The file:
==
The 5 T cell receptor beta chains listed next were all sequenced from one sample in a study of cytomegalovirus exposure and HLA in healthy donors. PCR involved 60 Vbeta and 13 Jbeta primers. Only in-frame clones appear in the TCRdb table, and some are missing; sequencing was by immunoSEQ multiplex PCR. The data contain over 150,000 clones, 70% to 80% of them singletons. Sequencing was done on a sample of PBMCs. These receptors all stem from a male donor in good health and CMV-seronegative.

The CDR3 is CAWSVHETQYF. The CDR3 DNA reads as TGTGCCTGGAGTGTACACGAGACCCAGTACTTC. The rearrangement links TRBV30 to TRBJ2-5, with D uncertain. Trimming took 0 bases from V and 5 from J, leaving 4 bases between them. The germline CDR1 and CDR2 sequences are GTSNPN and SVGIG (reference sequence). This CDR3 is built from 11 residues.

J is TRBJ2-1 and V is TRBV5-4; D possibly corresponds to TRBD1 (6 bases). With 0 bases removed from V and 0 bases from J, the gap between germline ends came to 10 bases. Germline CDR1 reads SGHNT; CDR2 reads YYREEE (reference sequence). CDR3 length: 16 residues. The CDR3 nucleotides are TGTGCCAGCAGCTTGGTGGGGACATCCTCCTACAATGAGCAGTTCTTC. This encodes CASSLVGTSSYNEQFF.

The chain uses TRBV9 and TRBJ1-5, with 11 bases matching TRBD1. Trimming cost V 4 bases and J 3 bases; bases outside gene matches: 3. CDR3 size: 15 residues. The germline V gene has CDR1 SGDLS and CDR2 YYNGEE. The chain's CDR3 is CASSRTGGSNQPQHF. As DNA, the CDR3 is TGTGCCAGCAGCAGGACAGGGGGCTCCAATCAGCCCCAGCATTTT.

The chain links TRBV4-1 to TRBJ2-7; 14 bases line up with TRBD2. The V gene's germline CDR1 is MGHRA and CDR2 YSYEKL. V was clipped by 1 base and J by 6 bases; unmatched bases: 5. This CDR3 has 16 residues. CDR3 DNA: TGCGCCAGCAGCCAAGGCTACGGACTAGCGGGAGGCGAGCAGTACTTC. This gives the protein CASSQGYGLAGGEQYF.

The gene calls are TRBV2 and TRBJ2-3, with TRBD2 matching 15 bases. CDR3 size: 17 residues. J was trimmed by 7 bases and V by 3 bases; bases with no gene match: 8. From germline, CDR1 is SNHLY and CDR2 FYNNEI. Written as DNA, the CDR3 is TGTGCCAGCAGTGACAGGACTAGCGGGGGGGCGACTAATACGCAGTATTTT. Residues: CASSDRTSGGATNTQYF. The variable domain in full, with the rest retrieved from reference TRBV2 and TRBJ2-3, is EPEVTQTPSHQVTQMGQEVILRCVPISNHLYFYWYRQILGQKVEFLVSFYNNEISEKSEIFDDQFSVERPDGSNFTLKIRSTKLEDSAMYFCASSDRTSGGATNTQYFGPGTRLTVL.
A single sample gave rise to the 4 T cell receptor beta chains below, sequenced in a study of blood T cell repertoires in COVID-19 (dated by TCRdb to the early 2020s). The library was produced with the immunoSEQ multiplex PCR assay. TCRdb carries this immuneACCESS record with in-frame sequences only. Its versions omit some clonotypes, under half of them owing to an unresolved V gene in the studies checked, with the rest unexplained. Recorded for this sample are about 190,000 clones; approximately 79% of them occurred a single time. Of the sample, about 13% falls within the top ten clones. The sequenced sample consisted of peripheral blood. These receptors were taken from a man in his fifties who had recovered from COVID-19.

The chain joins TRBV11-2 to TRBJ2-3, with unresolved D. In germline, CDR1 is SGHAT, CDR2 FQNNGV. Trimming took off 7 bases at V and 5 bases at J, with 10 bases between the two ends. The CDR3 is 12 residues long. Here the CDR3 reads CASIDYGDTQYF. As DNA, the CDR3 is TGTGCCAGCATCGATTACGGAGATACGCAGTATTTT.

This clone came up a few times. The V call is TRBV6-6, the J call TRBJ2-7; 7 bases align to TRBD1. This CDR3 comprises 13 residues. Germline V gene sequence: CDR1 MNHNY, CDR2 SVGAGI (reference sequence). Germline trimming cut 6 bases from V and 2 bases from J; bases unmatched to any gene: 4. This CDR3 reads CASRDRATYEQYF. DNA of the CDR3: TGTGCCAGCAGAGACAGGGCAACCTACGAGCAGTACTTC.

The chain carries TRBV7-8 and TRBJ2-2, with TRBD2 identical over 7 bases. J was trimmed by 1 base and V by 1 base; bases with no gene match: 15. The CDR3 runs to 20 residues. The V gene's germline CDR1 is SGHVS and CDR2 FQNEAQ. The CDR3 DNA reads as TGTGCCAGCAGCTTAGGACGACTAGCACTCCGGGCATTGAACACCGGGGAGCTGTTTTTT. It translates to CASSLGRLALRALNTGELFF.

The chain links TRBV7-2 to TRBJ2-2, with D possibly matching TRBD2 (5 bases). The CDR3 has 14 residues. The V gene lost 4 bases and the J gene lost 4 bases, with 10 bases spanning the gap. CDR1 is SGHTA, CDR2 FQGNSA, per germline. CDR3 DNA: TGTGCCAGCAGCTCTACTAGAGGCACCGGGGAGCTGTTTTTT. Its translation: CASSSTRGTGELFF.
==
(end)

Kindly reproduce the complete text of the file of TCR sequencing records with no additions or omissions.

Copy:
The 5 T cell receptor beta chains listed next were all sequenced from one sample in a study of cytomegalovirus exposure and HLA in healthy donors. PCR involved 60 Vbeta and 13 Jbeta primers. Only in-frame clones appear in the TCRdb table, and some are missing; sequencing was by immunoSEQ multiplex PCR. The data contain over 150,000 clones, 70% to 80% of them singletons. Sequencing was done on a sample of PBMCs. These receptors all stem from a male donor in good health and CMV-seronegative.

The CDR3 is CAWSVHETQYF. The CDR3 DNA reads as TGTGCCTGGAGTGTACACGAGACCCAGTACTTC. The rearrangement links TRBV30 to TRBJ2-5, with D uncertain. Trimming took 0 bases from V and 5 from J, leaving 4 bases between them. The germline CDR1 and CDR2 sequences are GTSNPN and SVGIG (reference sequence). This CDR3 is built from 11 residues.

J is TRBJ2-1 and V is TRBV5-4; D possibly corresponds to TRBD1 (6 bases). With 0 bases removed from V and 0 bases from J, the gap between germline ends came to 10 bases. Germline CDR1 reads SGHNT; CDR2 reads YYREEE (reference sequence). CDR3 length: 16 residues. The CDR3 nucleotides are TGTGCCAGCAGCTTGGTGGGGACATCCTCCTACAATGAGCAGTTCTTC. This encodes CASSLVGTSSYNEQFF.

The chain uses TRBV9 and TRBJ1-5, with 11 bases matching TRBD1. Trimming cost V 4 bases and J 3 bases; bases outside gene matches: 3. CDR3 size: 15 residues. The germline V gene has CDR1 SGDLS and CDR2 YYNGEE. The chain's CDR3 is CASSRTGGSNQPQHF. As DNA, the CDR3 is TGTGCCAGCAGCAGGACAGGGGGCTCCAATCAGCCCCAGCATTTT.

The chain links TRBV4-1 to TRBJ2-7; 14 bases line up with TRBD2. The V gene's germline CDR1 is MGHRA and CDR2 YSYEKL. V was clipped by 1 base and J by 6 bases; unmatched bases: 5. This CDR3 has 16 residues. CDR3 DNA: TGCGCCAGCAGCCAAGGCTACGGACTAGCGGGAGGCGAGCAGTACTTC. This gives the protein CASSQGYGLAGGEQYF.

The gene calls are TRBV2 and TRBJ2-3, with TRBD2 matching 15 bases. CDR3 size: 17 residues. J was trimmed by 7 bases and V by 3 bases; bases with no gene match: 8. From germline, CDR1 is SNHLY and CDR2 FYNNEI. Written as DNA, the CDR3 is TGTGCCAGCAGTGACAGGACTAGCGGGGGGGCGACTAATACGCAGTATTTT. Residues: CASSDRTSGGATNTQYF. The variable domain in full, with the rest retrieved from reference TRBV2 and TRBJ2-3, is EPEVTQTPSHQVTQMGQEVILRCVPISNHLYFYWYRQILGQKVEFLVSFYNNEISEKSEIFDDQFSVERPDGSNFTLKIRSTKLEDSAMYFCASSDRTSGGATNTQYFGPGTRLTVL.
A single sample gave rise to the 4 T cell receptor beta chains below, sequenced in a study of blood T cell repertoires in COVID-19 (dated by TCRdb to the early 2020s). The library was produced with the immunoSEQ multiplex PCR assay. TCRdb carries this immuneACCESS record with in-frame sequences only. Its versions omit some clonotypes, under half of them owing to an unresolved V gene in the studies checked, with the rest unexplained. Recorded for this sample are about 190,000 clones; approximately 79% of them occurred a single time. Of the sample, about 13% falls within the top ten clones. The sequenced sample consisted of peripheral blood. These receptors were taken from a man in his fifties who had recovered from COVID-19.

The chain joins TRBV11-2 to TRBJ2-3, with unresolved D. In germline, CDR1 is SGHAT, CDR2 FQNNGV. Trimming took off 7 bases at V and 5 bases at J, with 10 bases between the two ends. The CDR3 is 12 residues long. Here the CDR3 reads CASIDYGDTQYF. As DNA, the CDR3 is TGTGCCAGCATCGATTACGGAGATACGCAGTATTTT.

This clone came up a few times. The V call is TRBV6-6, the J call TRBJ2-7; 7 bases align to TRBD1. This CDR3 comprises 13 residues. Germline V gene sequence: CDR1 MNHNY, CDR2 SVGAGI (reference sequence). Germline trimming cut 6 bases from V and 2 bases from J; bases unmatched to any gene: 4. This CDR3 reads CASRDRATYEQYF. DNA of the CDR3: TGTGCCAGCAGAGACAGGGCAACCTACGAGCAGTACTTC.

The chain carries TRBV7-8 and TRBJ2-2, with TRBD2 identical over 7 bases. J was trimmed by 1 base and V by 1 base; bases with no gene match: 15. The CDR3 runs to 20 residues. The V gene's germline CDR1 is SGHVS and CDR2 FQNEAQ. The CDR3 DNA reads as TGTGCCAGCAGCTTAGGACGACTAGCACTCCGGGCATTGAACACCGGGGAGCTGTTTTTT. It translates to CASSLGRLALRALNTGELFF.

The chain links TRBV7-2 to TRBJ2-2, with D possibly matching TRBD2 (5 bases). The CDR3 has 14 residues. The V gene lost 4 bases and the J gene lost 4 bases, with 10 bases spanning the gap. CDR1 is SGHTA, CDR2 FQGNSA, per germline. CDR3 DNA: TGTGCCAGCAGCTCTACTAGAGGCACCGGGGAGCTGTTTTTT. Its translation: CASSSTRGTGELFF.